Fred and the boys needed to be setting off for home around midday, so he and Barry formulated a plan which meant we could still get to the end of the line at Leek. Fred left mid-morning on Barry's fold-up bike and headed back to collect his car. Meanwhile Barry, the boys and I continued eastwards in the boat.
Crisp fresh morning dew, but brilliantly sunny!
Rolling countryside with lush looking farms
I think the boys were getting a little fed-up being cooped up in such a confined space, so we had a game of 'frustration'; very aptly named because it frustrated the hell out of them when they couldn't get the dice to spin a six or their player got sent back when it was almost 'home'! But it kept them amused for a short while ...
I thought I'd better get some blogging done as we were getting very behind, but while I was writing it world war three was erupting in the cabin! I may've turned into the bitch from hell (sorry boys!) because I couldn't take it anymore and marched poor little Alex to the back of the boat and locked him out there with Barry, keeping Tom inside the cabin with me. Shame, they insisted they weren't really fighting and it was just what boys do, but the noise level was too high voltage for my poor ear drums!
The boys take a spell on top
Nice way to see the countryside
Keith, I finally found you a boat!
The left arm of the Caldon took us about an hour and a half to travel down; there's not much to see apart from trees, hills and birdlife. Then suddenly you come to the end of the line with no warning, the canal just tapers into nothing, with an Industrial Estate on the side. So it was a case of turning around and going back the way we'd been. We moored up and walked to the closest road ready to meet with Fred, and it wasn't long before he found us. Bless him he'd bought us some presents - a cooked chook (aka chicken); toilet rolls; fresh bread; ground coffee; replacement coca cola (for Barry's rum!) and other bits and pieces.
We had lunch and then the boys left us in peace - it was a great weekend and we loved to have them on board, despite the shenanigans of brotherly love!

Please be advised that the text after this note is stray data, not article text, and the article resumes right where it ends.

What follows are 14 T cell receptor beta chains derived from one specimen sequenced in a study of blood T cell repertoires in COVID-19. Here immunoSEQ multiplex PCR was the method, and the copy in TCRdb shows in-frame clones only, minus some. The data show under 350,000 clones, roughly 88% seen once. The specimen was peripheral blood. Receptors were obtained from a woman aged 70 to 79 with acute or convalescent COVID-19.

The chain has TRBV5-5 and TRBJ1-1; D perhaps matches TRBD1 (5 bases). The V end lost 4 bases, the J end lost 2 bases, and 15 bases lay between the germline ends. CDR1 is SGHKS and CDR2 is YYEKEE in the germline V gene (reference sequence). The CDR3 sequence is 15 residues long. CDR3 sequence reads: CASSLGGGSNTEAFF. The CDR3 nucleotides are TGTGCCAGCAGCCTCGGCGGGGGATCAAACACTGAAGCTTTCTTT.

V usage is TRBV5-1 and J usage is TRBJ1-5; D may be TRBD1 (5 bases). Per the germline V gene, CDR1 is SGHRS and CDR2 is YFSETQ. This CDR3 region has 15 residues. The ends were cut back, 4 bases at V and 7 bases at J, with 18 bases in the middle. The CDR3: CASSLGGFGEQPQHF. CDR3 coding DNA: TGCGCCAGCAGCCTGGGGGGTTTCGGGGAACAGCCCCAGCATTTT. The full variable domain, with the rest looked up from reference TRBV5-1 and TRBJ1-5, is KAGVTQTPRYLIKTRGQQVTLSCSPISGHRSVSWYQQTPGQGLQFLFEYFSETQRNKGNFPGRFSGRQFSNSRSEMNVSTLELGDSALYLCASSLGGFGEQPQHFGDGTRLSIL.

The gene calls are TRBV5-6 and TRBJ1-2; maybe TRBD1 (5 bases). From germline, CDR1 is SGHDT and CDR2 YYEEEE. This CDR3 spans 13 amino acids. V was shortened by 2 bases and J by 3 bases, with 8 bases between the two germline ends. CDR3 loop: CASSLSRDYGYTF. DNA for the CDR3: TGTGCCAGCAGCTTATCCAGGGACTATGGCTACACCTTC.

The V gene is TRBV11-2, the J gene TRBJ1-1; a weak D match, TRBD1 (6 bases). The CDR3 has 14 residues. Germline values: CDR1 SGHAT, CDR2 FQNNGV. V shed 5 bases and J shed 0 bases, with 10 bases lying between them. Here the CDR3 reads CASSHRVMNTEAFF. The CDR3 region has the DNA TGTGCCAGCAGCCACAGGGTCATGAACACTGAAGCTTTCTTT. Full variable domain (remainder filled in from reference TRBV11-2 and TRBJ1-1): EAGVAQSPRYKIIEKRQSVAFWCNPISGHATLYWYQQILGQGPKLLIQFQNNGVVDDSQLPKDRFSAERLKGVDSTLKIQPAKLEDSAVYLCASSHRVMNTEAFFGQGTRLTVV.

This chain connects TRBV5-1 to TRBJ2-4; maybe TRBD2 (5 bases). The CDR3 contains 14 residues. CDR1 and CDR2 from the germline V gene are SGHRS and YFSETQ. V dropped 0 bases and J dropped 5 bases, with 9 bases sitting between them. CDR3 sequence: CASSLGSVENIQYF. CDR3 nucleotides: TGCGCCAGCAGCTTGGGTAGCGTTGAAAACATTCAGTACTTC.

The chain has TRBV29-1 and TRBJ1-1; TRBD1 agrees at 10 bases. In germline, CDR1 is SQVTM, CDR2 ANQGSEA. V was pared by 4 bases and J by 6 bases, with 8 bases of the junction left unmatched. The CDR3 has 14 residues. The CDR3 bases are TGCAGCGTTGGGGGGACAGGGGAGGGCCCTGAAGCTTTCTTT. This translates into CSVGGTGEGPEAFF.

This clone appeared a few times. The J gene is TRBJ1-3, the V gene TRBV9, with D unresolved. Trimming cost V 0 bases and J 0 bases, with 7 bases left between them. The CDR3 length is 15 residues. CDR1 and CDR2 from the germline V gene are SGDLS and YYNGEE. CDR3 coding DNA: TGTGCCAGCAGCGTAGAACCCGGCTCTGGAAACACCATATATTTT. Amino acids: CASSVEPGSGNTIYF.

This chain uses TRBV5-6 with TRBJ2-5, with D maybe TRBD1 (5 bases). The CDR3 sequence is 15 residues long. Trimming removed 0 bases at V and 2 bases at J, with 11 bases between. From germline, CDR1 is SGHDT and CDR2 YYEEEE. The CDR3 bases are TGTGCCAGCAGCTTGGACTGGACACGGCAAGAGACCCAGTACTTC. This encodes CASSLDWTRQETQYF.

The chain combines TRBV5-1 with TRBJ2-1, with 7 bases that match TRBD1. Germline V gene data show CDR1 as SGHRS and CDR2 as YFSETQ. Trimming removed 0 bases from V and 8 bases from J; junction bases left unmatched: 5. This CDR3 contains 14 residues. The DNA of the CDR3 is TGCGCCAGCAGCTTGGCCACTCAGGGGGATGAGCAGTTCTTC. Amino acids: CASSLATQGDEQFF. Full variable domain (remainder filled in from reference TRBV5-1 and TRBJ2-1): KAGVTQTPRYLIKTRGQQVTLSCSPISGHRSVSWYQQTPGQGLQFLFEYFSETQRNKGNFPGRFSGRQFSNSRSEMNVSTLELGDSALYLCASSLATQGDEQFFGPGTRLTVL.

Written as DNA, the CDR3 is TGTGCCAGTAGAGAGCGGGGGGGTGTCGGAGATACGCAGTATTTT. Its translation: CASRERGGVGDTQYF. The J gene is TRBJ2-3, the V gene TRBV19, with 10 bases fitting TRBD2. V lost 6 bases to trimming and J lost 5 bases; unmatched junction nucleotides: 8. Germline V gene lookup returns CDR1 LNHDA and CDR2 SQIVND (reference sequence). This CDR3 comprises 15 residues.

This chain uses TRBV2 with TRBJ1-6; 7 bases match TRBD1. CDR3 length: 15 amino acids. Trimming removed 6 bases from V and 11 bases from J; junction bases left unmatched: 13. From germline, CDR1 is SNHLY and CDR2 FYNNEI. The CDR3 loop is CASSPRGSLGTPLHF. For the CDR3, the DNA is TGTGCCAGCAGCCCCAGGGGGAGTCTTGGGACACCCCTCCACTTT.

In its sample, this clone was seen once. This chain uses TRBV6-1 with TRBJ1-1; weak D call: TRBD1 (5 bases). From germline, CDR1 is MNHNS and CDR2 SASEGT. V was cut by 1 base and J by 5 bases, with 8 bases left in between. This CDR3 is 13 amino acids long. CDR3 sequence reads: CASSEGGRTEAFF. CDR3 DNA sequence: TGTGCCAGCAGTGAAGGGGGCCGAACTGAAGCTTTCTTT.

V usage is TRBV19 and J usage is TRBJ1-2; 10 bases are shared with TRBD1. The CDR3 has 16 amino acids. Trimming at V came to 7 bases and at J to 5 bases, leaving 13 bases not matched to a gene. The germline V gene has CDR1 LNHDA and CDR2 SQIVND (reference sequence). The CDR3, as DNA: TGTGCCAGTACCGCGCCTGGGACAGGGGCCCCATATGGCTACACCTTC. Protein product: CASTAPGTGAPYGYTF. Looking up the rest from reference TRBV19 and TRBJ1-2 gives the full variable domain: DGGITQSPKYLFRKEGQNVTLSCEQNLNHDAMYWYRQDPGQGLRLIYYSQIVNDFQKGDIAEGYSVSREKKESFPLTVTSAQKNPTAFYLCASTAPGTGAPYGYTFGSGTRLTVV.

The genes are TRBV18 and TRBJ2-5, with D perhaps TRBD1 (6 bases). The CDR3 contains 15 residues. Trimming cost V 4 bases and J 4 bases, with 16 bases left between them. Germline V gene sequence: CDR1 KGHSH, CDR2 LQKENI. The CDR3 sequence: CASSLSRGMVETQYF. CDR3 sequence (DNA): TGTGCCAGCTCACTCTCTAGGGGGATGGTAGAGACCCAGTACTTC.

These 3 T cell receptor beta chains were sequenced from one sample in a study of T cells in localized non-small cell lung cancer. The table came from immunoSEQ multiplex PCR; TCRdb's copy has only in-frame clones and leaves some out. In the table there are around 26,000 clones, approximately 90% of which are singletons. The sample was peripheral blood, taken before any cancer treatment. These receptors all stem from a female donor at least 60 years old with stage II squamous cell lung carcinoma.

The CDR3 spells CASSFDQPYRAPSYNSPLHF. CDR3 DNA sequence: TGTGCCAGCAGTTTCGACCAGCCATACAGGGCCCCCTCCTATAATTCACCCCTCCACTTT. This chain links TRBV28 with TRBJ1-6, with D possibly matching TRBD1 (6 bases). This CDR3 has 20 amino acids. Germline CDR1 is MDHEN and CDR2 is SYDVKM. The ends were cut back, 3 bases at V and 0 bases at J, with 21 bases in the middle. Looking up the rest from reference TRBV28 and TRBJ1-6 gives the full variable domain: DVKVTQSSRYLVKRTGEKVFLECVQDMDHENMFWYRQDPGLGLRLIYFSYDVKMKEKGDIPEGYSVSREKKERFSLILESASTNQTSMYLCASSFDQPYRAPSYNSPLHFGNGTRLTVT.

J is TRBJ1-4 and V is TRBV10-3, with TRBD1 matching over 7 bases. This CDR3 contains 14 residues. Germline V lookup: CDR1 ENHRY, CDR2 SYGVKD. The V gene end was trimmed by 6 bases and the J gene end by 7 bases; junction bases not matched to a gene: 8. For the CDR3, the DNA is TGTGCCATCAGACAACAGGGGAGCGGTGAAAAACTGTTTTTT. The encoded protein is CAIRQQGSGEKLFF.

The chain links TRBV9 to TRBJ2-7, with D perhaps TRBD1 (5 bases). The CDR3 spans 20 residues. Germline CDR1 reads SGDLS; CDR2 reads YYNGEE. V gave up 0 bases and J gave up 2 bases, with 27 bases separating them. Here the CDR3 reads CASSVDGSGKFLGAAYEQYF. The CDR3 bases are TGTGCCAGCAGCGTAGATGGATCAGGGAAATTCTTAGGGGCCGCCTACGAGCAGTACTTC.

The Leek Tunnel, at 130yds long, just wide enough for a boat
As we'd come this far, we decided we really ought to complete the other arm of the Caldon, towards Utoxeter. So back we went to a sharp right hand turn and three locks. At the top lock were a family of five who volunteered (or did I volunteer them maybe?!) to assist me with the locks. Once through, I asked if they'd like a ride on the boat and they jumped at the chance. They'd been walking towards the Holly Bush where we were drinking last night, so much to their delight we took them all the way there and dropped them off right outside.
Barry said to me afterwards, "I thought you'd had enough of children?", and I laughed and said that I loved kids really, I just couldn't eat a whole one! Lol!
We had to wait for this old working boat to come through the lock at the turnoff, the old engine puffing and panting and beating a lovely tune!
We gave one family a ride to the Holly Bush Inn for helping us with the locks: Tore, Tony, Joe, Jill and Lucy (hope we've spelt them all correctly!)
The waterwheel and mill at Flint Mill near Cheddleton
More of Flint Mill
Going under part of the old mill buildings
The canal joins the river at the lock for just over a mile from Oakmeadow lock to Consall Forge ...
... the weir in the background, the river becomes a canal again round to the left
The lime kilns at Consall Forge
A semi-derelict cottage which appeared to be getting a make-over by an elderly couple
We continued along the canal, which was now eerily silent both inside and outside of the boat, stopping at Consall Forge where we met up again with Don and had a meal and a couple of drinks at The Black Lion pub. We also got chatting to Chris and Morgan who were moored up beside us - spookily enough Chris is a midwife so Barry and Morgan had to contend with a bit of shop talk!
The Black Lion
Night-time at Consall Forge - spooky but very impressive!